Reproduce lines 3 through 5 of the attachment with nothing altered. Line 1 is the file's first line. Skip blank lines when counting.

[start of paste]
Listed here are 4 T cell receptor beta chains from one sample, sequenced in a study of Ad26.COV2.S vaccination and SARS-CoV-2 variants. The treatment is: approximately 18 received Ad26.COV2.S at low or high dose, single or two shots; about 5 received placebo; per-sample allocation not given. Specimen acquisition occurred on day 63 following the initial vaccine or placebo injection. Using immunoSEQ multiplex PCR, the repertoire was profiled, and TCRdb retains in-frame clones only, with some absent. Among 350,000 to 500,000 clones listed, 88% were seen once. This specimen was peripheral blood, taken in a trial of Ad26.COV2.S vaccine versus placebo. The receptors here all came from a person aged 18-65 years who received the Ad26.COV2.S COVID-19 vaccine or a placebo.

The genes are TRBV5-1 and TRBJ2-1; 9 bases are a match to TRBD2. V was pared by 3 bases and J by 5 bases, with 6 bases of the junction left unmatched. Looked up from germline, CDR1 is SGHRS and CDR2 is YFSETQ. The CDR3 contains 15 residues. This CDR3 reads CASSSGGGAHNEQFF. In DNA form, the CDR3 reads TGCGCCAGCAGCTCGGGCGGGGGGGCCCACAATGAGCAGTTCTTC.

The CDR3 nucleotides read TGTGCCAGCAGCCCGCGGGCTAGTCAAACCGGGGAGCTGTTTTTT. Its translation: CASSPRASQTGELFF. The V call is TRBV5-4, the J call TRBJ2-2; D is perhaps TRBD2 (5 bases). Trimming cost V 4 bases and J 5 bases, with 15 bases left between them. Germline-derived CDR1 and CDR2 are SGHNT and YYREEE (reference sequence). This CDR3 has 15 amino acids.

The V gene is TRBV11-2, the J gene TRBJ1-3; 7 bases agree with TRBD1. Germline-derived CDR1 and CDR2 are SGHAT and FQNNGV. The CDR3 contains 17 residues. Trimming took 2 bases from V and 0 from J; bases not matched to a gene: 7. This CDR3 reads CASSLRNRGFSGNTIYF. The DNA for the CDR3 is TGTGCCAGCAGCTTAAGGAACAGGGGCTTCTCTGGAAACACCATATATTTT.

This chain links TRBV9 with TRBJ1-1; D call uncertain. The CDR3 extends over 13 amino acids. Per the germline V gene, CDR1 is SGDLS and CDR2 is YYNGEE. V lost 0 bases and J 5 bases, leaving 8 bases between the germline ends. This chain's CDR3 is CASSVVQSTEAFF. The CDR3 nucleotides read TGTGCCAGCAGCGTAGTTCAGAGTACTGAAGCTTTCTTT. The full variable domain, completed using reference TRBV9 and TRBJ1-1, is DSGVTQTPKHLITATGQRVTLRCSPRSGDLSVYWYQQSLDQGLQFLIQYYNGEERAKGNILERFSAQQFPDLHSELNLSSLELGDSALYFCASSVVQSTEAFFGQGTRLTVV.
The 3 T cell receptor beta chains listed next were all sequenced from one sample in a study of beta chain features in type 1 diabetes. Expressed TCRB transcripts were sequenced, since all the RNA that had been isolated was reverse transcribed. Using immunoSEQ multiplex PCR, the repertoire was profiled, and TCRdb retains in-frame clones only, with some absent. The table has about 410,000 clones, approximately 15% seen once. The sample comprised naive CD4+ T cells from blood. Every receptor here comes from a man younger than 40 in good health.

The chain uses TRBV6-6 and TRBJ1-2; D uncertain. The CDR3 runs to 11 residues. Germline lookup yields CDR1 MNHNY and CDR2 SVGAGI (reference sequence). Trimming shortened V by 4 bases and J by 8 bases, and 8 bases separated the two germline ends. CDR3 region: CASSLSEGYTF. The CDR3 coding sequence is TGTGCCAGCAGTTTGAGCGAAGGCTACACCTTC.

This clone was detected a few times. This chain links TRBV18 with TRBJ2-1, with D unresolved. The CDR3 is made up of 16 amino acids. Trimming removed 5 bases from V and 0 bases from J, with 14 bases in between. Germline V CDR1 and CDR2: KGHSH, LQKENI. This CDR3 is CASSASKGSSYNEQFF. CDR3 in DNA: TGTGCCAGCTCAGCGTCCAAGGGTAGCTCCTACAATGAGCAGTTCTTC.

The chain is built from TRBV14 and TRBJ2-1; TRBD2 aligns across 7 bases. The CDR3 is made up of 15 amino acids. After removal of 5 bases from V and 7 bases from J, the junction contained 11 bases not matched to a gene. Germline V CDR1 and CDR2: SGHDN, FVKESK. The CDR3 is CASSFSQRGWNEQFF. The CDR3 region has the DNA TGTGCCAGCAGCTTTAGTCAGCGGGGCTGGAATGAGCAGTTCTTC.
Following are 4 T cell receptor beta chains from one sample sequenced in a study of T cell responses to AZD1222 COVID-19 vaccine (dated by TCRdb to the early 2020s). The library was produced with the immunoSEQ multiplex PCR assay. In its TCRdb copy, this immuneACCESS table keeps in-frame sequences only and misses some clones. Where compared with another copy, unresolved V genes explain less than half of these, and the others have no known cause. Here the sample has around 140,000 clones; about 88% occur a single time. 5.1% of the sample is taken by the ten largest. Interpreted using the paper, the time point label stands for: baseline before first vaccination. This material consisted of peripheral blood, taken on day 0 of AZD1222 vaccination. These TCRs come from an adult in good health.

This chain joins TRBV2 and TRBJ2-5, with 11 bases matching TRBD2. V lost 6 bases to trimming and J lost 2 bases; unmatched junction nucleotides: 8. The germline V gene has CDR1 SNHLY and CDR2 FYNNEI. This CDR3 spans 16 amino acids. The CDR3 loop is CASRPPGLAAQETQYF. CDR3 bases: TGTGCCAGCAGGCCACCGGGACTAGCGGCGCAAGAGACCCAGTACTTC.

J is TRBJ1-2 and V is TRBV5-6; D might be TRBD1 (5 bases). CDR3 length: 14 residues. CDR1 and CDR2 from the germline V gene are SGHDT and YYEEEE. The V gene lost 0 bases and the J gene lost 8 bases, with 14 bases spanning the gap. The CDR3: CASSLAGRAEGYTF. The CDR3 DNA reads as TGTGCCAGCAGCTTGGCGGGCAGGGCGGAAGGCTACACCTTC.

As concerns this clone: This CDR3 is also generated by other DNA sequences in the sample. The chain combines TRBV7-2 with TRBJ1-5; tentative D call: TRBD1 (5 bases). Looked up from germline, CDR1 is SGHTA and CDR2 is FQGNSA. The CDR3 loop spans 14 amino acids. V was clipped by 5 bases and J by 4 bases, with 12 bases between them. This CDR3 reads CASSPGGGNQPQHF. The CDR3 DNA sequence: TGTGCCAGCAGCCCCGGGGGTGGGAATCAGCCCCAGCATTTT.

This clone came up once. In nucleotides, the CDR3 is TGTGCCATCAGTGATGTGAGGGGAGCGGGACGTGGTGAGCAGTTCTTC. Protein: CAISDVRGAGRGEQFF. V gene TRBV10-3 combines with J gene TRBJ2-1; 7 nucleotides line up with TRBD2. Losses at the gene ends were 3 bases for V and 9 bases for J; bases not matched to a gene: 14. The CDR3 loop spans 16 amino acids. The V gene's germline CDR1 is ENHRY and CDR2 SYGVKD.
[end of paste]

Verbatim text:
The CDR3 nucleotides read TGTGCCAGCAGCCCGCGGGCTAGTCAAACCGGGGAGCTGTTTTTT. Its translation: CASSPRASQTGELFF. The V call is TRBV5-4, the J call TRBJ2-2; D is perhaps TRBD2 (5 bases). Trimming cost V 4 bases and J 5 bases, with 15 bases left between them. Germline-derived CDR1 and CDR2 are SGHNT and YYREEE (reference sequence). This CDR3 has 15 amino acids.

The V gene is TRBV11-2, the J gene TRBJ1-3; 7 bases agree with TRBD1. Germline-derived CDR1 and CDR2 are SGHAT and FQNNGV. The CDR3 contains 17 residues. Trimming took 2 bases from V and 0 from J; bases not matched to a gene: 7. This CDR3 reads CASSLRNRGFSGNTIYF. The DNA for the CDR3 is TGTGCCAGCAGCTTAAGGAACAGGGGCTTCTCTGGAAACACCATATATTTT.

This chain links TRBV9 with TRBJ1-1; D call uncertain. The CDR3 extends over 13 amino acids. Per the germline V gene, CDR1 is SGDLS and CDR2 is YYNGEE. V lost 0 bases and J 5 bases, leaving 8 bases between the germline ends. This chain's CDR3 is CASSVVQSTEAFF. The CDR3 nucleotides read TGTGCCAGCAGCGTAGTTCAGAGTACTGAAGCTTTCTTT. The full variable domain, completed using reference TRBV9 and TRBJ1-1, is DSGVTQTPKHLITATGQRVTLRCSPRSGDLSVYWYQQSLDQGLQFLIQYYNGEERAKGNILERFSAQQFPDLHSELNLSSLELGDSALYFCASSVVQSTEAFFGQGTRLTVV.